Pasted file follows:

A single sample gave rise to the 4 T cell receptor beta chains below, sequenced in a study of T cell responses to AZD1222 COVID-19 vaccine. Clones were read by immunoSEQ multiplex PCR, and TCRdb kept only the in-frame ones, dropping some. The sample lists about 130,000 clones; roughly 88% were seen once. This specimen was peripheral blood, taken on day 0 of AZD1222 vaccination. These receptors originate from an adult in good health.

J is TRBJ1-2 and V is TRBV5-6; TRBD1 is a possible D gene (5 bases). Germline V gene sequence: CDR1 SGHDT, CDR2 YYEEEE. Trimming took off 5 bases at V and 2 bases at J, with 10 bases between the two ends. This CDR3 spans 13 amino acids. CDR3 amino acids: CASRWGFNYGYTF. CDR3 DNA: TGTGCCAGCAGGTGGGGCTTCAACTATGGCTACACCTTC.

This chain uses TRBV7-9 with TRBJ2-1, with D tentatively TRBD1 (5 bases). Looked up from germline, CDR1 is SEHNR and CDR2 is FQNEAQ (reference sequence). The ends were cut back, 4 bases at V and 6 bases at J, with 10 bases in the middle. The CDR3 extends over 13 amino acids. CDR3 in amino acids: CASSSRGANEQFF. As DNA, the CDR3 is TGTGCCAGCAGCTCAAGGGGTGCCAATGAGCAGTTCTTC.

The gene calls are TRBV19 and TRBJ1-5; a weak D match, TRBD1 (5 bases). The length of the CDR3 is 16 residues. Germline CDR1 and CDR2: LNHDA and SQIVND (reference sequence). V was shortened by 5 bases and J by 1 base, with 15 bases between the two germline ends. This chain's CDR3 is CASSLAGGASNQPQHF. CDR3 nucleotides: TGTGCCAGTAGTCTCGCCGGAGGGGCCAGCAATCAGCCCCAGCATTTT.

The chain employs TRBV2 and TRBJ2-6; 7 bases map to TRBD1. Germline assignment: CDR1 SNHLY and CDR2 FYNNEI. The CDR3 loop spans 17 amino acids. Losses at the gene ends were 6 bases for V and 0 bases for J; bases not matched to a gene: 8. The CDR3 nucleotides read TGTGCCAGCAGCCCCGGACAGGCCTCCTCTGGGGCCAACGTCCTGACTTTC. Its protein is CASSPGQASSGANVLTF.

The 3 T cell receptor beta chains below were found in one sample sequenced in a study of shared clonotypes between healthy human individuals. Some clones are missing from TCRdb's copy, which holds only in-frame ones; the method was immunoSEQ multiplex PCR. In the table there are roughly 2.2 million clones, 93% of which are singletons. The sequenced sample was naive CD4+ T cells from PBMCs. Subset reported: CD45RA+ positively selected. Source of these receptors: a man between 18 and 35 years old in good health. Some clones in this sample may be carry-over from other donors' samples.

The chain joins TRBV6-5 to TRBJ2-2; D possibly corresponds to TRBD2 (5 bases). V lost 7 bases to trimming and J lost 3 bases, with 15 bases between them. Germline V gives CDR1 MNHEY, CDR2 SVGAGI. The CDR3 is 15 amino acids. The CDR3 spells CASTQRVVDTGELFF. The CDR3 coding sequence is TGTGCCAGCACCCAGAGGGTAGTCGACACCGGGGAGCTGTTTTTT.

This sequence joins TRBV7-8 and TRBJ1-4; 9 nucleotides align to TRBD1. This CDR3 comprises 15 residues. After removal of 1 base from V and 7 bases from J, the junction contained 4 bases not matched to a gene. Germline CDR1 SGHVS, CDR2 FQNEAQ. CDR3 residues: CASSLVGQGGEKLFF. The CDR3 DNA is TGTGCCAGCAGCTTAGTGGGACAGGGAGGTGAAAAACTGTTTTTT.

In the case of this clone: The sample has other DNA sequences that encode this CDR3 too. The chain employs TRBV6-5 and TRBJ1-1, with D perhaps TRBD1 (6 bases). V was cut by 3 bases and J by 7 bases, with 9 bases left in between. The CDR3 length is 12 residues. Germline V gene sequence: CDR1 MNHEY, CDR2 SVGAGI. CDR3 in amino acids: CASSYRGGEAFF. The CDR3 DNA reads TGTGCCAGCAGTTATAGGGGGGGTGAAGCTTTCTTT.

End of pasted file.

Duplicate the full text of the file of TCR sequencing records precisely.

A single sample gave rise to the 4 T cell receptor beta chains below, sequenced in a study of T cell responses to AZD1222 COVID-19 vaccine. Clones were read by immunoSEQ multiplex PCR, and TCRdb kept only the in-frame ones, dropping some. The sample lists about 130,000 clones; roughly 88% were seen once. This specimen was peripheral blood, taken on day 0 of AZD1222 vaccination. These receptors originate from an adult in good health.

J is TRBJ1-2 and V is TRBV5-6; TRBD1 is a possible D gene (5 bases). Germline V gene sequence: CDR1 SGHDT, CDR2 YYEEEE. Trimming took off 5 bases at V and 2 bases at J, with 10 bases between the two ends. This CDR3 spans 13 amino acids. CDR3 amino acids: CASRWGFNYGYTF. CDR3 DNA: TGTGCCAGCAGGTGGGGCTTCAACTATGGCTACACCTTC.

This chain uses TRBV7-9 with TRBJ2-1, with D tentatively TRBD1 (5 bases). Looked up from germline, CDR1 is SEHNR and CDR2 is FQNEAQ (reference sequence). The ends were cut back, 4 bases at V and 6 bases at J, with 10 bases in the middle. The CDR3 extends over 13 amino acids. CDR3 in amino acids: CASSSRGANEQFF. As DNA, the CDR3 is TGTGCCAGCAGCTCAAGGGGTGCCAATGAGCAGTTCTTC.

The gene calls are TRBV19 and TRBJ1-5; a weak D match, TRBD1 (5 bases). The length of the CDR3 is 16 residues. Germline CDR1 and CDR2: LNHDA and SQIVND (reference sequence). V was shortened by 5 bases and J by 1 base, with 15 bases between the two germline ends. This chain's CDR3 is CASSLAGGASNQPQHF. CDR3 nucleotides: TGTGCCAGTAGTCTCGCCGGAGGGGCCAGCAATCAGCCCCAGCATTTT.

The chain employs TRBV2 and TRBJ2-6; 7 bases map to TRBD1. Germline assignment: CDR1 SNHLY and CDR2 FYNNEI. The CDR3 loop spans 17 amino acids. Losses at the gene ends were 6 bases for V and 0 bases for J; bases not matched to a gene: 8. The CDR3 nucleotides read TGTGCCAGCAGCCCCGGACAGGCCTCCTCTGGGGCCAACGTCCTGACTTTC. Its protein is CASSPGQASSGANVLTF.

The 3 T cell receptor beta chains below were found in one sample sequenced in a study of shared clonotypes between healthy human individuals. Some clones are missing from TCRdb's copy, which holds only in-frame ones; the method was immunoSEQ multiplex PCR. In the table there are roughly 2.2 million clones, 93% of which are singletons. The sequenced sample was naive CD4+ T cells from PBMCs. Subset reported: CD45RA+ positively selected. Source of these receptors: a man between 18 and 35 years old in good health. Some clones in this sample may be carry-over from other donors' samples.

The chain joins TRBV6-5 to TRBJ2-2; D possibly corresponds to TRBD2 (5 bases). V lost 7 bases to trimming and J lost 3 bases, with 15 bases between them. Germline V gives CDR1 MNHEY, CDR2 SVGAGI. The CDR3 is 15 amino acids. The CDR3 spells CASTQRVVDTGELFF. The CDR3 coding sequence is TGTGCCAGCACCCAGAGGGTAGTCGACACCGGGGAGCTGTTTTTT.

This sequence joins TRBV7-8 and TRBJ1-4; 9 nucleotides align to TRBD1. This CDR3 comprises 15 residues. After removal of 1 base from V and 7 bases from J, the junction contained 4 bases not matched to a gene. Germline CDR1 SGHVS, CDR2 FQNEAQ. CDR3 residues: CASSLVGQGGEKLFF. The CDR3 DNA is TGTGCCAGCAGCTTAGTGGGACAGGGAGGTGAAAAACTGTTTTTT.

In the case of this clone: The sample has other DNA sequences that encode this CDR3 too. The chain employs TRBV6-5 and TRBJ1-1, with D perhaps TRBD1 (6 bases). V was cut by 3 bases and J by 7 bases, with 9 bases left in between. The CDR3 length is 12 residues. Germline V gene sequence: CDR1 MNHEY, CDR2 SVGAGI. CDR3 in amino acids: CASSYRGGEAFF. The CDR3 DNA reads TGTGCCAGCAGTTATAGGGGGGGTGAAGCTTTCTTT.